There are many versions of this book floating around, but if you are interested in a great read I’m recommending you pick up the Penguin Classics Unabridged edition, translated (and with notes and intro) by Robin Buss. The translation is excellent — the 200+ year old story reads as though it was written in present day – and the notes section is exhaustive, which saved me a lot of Googling!)

 Start Reading an excerpt!

9781101075821 2Angle of Repose by Wallace Stegner

“What do you mean, ‘Angle of Repose?’ she asked me when I dreamed we were talking about Grandmother’s life, and I said it was the angle at which a man or woman finally lies down. I suppose it is; and yet … I thought when I began, and still think, that there was another angle in all those years when she was growing old and older and very old, and Grandfather was matching her year for year, a separate line that did not intersect with hers. They were vertical people, they lived by pride, and it is only by the ocular illusion of perspective that they can be said to have met. But he had not been dead two months when she lay down and died too, and that may indicate that at that absolute vanishing point they did intersect. They had intersected for years, for more than he especially would ever admit.”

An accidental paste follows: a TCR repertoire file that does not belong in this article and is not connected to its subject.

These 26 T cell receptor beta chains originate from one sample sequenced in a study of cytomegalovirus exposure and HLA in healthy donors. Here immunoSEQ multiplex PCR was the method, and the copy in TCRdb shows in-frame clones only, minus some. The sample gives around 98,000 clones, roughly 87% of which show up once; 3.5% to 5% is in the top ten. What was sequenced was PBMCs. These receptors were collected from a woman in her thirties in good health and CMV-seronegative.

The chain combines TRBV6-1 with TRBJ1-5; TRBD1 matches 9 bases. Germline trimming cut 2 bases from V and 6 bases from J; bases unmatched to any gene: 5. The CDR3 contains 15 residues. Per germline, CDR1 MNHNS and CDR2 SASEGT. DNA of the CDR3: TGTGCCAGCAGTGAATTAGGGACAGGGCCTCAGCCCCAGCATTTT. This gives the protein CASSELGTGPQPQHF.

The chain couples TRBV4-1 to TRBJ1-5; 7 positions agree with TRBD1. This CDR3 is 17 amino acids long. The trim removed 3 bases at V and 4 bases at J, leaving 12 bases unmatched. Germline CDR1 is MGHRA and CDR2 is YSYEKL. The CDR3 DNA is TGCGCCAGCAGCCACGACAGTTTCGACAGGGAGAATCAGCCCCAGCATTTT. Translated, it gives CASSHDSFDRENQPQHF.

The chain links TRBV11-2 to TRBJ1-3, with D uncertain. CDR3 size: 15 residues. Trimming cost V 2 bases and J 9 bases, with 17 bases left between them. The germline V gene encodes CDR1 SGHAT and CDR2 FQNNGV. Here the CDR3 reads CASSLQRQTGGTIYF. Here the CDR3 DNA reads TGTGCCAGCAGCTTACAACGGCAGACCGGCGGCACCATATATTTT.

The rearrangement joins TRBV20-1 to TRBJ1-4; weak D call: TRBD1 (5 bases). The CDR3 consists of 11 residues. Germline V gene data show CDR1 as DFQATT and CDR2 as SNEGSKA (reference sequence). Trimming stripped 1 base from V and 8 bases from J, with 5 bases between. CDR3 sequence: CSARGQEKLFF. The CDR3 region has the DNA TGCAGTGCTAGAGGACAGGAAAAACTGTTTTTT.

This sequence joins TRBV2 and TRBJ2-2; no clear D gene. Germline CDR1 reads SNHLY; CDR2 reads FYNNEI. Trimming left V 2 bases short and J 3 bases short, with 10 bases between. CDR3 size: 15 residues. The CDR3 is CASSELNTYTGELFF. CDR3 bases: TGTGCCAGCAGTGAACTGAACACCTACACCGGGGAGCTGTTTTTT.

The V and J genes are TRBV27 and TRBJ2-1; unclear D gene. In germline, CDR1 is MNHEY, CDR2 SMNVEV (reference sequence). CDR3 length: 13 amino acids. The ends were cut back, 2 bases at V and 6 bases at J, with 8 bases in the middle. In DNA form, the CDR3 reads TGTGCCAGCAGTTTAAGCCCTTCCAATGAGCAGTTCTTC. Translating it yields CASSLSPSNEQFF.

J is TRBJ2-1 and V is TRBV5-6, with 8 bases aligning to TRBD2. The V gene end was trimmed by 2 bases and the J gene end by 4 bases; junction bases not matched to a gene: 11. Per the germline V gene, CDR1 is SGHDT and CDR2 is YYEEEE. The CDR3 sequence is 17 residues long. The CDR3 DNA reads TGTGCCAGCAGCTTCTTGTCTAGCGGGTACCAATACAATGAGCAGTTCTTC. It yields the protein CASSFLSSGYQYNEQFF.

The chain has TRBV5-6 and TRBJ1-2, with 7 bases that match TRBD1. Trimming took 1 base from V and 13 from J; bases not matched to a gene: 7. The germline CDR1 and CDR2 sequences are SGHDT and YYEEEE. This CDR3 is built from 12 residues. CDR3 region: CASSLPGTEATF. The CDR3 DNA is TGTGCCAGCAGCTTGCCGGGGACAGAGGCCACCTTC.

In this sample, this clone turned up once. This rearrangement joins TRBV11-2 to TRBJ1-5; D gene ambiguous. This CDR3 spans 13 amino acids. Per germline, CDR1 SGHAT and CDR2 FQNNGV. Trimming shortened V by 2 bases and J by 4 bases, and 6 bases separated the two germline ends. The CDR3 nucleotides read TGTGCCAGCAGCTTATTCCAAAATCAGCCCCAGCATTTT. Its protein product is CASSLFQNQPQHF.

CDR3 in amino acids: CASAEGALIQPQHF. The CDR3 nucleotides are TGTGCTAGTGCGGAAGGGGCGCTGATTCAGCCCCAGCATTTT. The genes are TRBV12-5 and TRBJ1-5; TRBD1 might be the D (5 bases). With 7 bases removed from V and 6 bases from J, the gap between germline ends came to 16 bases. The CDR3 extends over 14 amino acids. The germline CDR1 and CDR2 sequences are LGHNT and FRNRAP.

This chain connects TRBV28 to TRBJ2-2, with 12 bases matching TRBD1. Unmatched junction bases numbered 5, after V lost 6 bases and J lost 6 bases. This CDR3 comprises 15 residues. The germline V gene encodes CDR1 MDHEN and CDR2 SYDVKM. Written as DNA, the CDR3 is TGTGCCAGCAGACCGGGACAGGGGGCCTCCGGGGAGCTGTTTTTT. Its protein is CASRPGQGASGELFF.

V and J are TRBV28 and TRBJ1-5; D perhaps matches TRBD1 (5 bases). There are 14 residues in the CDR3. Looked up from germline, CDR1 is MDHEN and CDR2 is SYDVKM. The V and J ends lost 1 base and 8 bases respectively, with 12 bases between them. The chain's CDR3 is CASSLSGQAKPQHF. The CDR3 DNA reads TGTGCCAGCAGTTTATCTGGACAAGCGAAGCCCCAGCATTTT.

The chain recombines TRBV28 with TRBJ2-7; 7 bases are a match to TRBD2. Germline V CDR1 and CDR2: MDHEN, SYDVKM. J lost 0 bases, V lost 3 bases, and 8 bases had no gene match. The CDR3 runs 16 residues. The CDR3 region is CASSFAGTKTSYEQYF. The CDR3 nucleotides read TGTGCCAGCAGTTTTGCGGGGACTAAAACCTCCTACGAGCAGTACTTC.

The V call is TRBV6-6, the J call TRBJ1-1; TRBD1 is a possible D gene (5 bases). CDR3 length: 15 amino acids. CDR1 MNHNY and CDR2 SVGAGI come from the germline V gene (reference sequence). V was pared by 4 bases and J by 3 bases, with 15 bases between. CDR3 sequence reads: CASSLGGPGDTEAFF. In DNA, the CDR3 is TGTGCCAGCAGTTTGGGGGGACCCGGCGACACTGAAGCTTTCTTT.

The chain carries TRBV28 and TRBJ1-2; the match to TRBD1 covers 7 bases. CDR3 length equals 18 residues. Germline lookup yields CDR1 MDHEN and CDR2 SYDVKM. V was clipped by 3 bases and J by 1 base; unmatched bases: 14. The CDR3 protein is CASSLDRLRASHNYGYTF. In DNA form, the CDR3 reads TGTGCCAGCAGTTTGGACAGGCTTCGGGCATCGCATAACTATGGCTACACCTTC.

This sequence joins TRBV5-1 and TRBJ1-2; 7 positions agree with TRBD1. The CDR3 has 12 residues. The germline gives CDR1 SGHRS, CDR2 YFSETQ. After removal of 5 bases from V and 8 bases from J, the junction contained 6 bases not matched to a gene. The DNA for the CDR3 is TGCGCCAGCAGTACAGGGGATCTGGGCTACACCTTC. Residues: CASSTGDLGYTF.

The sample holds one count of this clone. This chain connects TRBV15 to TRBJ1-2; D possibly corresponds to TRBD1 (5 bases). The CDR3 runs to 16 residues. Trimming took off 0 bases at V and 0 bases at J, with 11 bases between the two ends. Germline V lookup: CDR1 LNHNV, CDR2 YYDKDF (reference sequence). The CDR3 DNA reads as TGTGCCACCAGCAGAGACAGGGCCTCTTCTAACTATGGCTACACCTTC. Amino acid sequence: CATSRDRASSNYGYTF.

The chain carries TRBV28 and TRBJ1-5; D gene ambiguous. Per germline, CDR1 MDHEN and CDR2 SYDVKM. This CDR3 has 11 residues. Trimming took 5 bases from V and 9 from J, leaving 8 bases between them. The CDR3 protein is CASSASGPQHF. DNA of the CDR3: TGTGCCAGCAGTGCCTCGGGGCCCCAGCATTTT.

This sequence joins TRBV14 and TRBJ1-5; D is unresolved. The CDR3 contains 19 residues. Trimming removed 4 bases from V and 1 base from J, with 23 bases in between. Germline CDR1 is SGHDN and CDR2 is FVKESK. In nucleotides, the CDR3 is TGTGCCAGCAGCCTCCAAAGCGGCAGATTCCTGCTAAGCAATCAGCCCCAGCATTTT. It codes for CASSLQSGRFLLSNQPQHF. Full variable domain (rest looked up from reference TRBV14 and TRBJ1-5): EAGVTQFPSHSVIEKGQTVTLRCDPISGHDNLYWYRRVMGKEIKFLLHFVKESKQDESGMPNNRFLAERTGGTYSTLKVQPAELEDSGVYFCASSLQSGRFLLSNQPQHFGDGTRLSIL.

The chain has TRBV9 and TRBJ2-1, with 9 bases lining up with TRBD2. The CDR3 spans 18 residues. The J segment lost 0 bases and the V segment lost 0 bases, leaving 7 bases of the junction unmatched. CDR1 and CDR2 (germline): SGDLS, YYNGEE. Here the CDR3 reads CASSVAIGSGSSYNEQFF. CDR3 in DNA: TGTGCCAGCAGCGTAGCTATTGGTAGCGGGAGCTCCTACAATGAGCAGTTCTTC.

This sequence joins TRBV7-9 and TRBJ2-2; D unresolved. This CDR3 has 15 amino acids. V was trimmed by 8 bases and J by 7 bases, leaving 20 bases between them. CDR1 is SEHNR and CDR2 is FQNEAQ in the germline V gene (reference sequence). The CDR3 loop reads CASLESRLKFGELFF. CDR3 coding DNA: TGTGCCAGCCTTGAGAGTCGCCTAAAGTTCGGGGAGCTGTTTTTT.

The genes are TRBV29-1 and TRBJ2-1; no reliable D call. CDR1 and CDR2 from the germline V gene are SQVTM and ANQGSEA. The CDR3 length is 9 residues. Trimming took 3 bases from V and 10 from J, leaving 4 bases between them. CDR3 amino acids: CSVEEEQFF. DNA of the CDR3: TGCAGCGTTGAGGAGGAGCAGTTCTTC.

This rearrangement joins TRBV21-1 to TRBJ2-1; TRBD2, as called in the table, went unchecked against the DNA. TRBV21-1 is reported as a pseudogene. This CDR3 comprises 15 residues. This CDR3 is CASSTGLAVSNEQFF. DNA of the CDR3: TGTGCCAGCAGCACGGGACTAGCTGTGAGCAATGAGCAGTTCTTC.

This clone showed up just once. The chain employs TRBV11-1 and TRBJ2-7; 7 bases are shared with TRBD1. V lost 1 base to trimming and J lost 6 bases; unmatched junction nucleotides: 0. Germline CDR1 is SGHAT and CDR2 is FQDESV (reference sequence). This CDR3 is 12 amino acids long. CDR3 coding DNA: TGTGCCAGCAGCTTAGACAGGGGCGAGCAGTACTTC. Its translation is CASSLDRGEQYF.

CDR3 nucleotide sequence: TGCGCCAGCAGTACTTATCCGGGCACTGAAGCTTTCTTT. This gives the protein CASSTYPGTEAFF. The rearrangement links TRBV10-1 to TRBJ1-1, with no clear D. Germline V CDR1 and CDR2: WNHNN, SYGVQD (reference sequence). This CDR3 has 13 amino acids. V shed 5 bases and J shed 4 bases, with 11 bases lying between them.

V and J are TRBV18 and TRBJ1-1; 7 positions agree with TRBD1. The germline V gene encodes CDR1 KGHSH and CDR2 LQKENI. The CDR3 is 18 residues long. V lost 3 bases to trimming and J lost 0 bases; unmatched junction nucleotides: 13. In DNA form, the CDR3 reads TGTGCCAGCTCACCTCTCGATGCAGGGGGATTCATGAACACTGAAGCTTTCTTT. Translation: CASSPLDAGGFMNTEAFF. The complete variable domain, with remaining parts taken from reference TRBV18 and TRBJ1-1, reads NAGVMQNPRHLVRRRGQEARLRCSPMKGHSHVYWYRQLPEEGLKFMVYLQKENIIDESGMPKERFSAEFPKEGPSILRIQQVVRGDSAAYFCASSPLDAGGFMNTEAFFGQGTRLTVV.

Published in 1971 and awarded the Pulitzer Prize winner for fiction in 1972, Angle Of Repose may be one the most beautifully written stories I’ve ever read. The story’s narrator is Lyman Ward, a former history professor who was forced to retire due to health issues. He moves into his deceased grandparents’ home and begins organizing their personal effects. As he reads through his grandmother’s correspondence, he reflects on his own life and marriage while imagining his grandparents life living in various mining towns in the west at a time when the land was still wild and untamed.

Start Reading an excerpt!

9780142437254 2On the Road by Jack Kerouac

It took me a long time to pick up On the Road but once I did, I was diggin’ it! There has been so much written about this book, there’s probably nothing more I can add that hasn’t already been said, so I’ll let Kerouac speak for himself. The plot is a simple one….the adventures of two guys criss-crossing the country….but it’s the way the story is told….the frenetic pace….that keeps you turning the page:

“Sal, we gotta go and never stop going ’till we get there.’